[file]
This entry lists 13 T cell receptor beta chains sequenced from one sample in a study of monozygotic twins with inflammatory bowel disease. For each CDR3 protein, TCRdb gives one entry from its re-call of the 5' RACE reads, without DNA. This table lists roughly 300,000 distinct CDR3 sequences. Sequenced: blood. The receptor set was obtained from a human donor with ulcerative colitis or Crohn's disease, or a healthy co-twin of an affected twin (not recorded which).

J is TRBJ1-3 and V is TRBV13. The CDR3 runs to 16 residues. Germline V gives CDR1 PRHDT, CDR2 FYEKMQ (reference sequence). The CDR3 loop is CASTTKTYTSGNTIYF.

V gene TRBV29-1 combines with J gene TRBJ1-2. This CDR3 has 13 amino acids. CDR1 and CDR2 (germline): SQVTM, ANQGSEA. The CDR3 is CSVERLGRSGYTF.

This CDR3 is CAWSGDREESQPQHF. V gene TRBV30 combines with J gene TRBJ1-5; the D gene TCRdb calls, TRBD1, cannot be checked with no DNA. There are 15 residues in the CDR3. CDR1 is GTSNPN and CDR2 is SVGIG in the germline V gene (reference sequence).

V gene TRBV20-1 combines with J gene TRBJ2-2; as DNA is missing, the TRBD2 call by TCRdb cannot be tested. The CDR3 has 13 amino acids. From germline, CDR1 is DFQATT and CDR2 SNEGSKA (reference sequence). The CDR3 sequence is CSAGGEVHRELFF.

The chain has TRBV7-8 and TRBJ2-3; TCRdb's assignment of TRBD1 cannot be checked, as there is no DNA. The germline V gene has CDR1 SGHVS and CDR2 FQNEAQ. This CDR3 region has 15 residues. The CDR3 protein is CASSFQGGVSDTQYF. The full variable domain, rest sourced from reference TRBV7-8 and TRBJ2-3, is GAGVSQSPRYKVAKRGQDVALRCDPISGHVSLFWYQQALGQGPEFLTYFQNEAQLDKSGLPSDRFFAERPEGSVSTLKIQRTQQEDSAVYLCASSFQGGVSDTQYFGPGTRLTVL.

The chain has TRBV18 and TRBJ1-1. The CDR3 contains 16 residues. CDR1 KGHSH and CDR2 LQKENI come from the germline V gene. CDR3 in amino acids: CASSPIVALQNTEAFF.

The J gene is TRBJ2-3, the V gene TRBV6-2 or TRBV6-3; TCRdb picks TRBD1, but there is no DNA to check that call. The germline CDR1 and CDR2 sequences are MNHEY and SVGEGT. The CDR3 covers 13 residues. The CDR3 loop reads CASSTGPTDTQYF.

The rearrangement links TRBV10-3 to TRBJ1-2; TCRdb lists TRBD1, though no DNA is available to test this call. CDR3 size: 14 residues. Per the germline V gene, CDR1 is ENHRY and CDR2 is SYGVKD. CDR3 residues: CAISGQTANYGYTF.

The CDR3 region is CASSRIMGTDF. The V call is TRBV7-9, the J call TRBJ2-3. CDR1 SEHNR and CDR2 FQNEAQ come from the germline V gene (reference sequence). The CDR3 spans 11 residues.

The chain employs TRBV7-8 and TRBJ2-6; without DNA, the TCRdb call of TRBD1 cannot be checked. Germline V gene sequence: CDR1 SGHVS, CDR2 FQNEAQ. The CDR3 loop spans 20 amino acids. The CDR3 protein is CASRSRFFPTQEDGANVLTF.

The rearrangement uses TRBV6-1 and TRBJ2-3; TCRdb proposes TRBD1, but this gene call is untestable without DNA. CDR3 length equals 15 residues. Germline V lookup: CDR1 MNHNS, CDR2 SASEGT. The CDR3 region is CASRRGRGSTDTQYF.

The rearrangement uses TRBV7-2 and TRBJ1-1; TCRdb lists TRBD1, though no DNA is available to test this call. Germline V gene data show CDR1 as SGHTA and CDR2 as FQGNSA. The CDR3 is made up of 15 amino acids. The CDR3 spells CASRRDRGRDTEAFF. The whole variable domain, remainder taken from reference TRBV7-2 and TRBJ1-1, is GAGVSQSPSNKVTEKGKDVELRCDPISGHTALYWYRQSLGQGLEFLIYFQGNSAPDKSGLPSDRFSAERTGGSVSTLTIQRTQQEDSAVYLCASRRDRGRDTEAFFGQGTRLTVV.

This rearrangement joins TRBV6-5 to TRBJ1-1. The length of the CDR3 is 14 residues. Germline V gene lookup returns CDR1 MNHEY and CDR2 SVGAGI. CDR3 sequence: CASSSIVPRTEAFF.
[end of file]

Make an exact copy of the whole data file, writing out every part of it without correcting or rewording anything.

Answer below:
This entry lists 13 T cell receptor beta chains sequenced from one sample in a study of monozygotic twins with inflammatory bowel disease. For each CDR3 protein, TCRdb gives one entry from its re-call of the 5' RACE reads, without DNA. This table lists roughly 300,000 distinct CDR3 sequences. Sequenced: blood. The receptor set was obtained from a human donor with ulcerative colitis or Crohn's disease, or a healthy co-twin of an affected twin (not recorded which).

J is TRBJ1-3 and V is TRBV13. The CDR3 runs to 16 residues. Germline V gives CDR1 PRHDT, CDR2 FYEKMQ (reference sequence). The CDR3 loop is CASTTKTYTSGNTIYF.

V gene TRBV29-1 combines with J gene TRBJ1-2. This CDR3 has 13 amino acids. CDR1 and CDR2 (germline): SQVTM, ANQGSEA. The CDR3 is CSVERLGRSGYTF.

This CDR3 is CAWSGDREESQPQHF. V gene TRBV30 combines with J gene TRBJ1-5; the D gene TCRdb calls, TRBD1, cannot be checked with no DNA. There are 15 residues in the CDR3. CDR1 is GTSNPN and CDR2 is SVGIG in the germline V gene (reference sequence).

V gene TRBV20-1 combines with J gene TRBJ2-2; as DNA is missing, the TRBD2 call by TCRdb cannot be tested. The CDR3 has 13 amino acids. From germline, CDR1 is DFQATT and CDR2 SNEGSKA (reference sequence). The CDR3 sequence is CSAGGEVHRELFF.

The chain has TRBV7-8 and TRBJ2-3; TCRdb's assignment of TRBD1 cannot be checked, as there is no DNA. The germline V gene has CDR1 SGHVS and CDR2 FQNEAQ. This CDR3 region has 15 residues. The CDR3 protein is CASSFQGGVSDTQYF. The full variable domain, rest sourced from reference TRBV7-8 and TRBJ2-3, is GAGVSQSPRYKVAKRGQDVALRCDPISGHVSLFWYQQALGQGPEFLTYFQNEAQLDKSGLPSDRFFAERPEGSVSTLKIQRTQQEDSAVYLCASSFQGGVSDTQYFGPGTRLTVL.

The chain has TRBV18 and TRBJ1-1. The CDR3 contains 16 residues. CDR1 KGHSH and CDR2 LQKENI come from the germline V gene. CDR3 in amino acids: CASSPIVALQNTEAFF.

The J gene is TRBJ2-3, the V gene TRBV6-2 or TRBV6-3; TCRdb picks TRBD1, but there is no DNA to check that call. The germline CDR1 and CDR2 sequences are MNHEY and SVGEGT. The CDR3 covers 13 residues. The CDR3 loop reads CASSTGPTDTQYF.

The rearrangement links TRBV10-3 to TRBJ1-2; TCRdb lists TRBD1, though no DNA is available to test this call. CDR3 size: 14 residues. Per the germline V gene, CDR1 is ENHRY and CDR2 is SYGVKD. CDR3 residues: CAISGQTANYGYTF.

The CDR3 region is CASSRIMGTDF. The V call is TRBV7-9, the J call TRBJ2-3. CDR1 SEHNR and CDR2 FQNEAQ come from the germline V gene (reference sequence). The CDR3 spans 11 residues.

The chain employs TRBV7-8 and TRBJ2-6; without DNA, the TCRdb call of TRBD1 cannot be checked. Germline V gene sequence: CDR1 SGHVS, CDR2 FQNEAQ. The CDR3 loop spans 20 amino acids. The CDR3 protein is CASRSRFFPTQEDGANVLTF.

The rearrangement uses TRBV6-1 and TRBJ2-3; TCRdb proposes TRBD1, but this gene call is untestable without DNA. CDR3 length equals 15 residues. Germline V lookup: CDR1 MNHNS, CDR2 SASEGT. The CDR3 region is CASRRGRGSTDTQYF.

The rearrangement uses TRBV7-2 and TRBJ1-1; TCRdb lists TRBD1, though no DNA is available to test this call. Germline V gene data show CDR1 as SGHTA and CDR2 as FQGNSA. The CDR3 is made up of 15 amino acids. The CDR3 spells CASRRDRGRDTEAFF. The whole variable domain, remainder taken from reference TRBV7-2 and TRBJ1-1, is GAGVSQSPSNKVTEKGKDVELRCDPISGHTALYWYRQSLGQGLEFLIYFQGNSAPDKSGLPSDRFSAERTGGSVSTLTIQRTQQEDSAVYLCASRRDRGRDTEAFFGQGTRLTVV.

This rearrangement joins TRBV6-5 to TRBJ1-1. The length of the CDR3 is 14 residues. Germline V gene lookup returns CDR1 MNHEY and CDR2 SVGAGI. CDR3 sequence: CASSSIVPRTEAFF.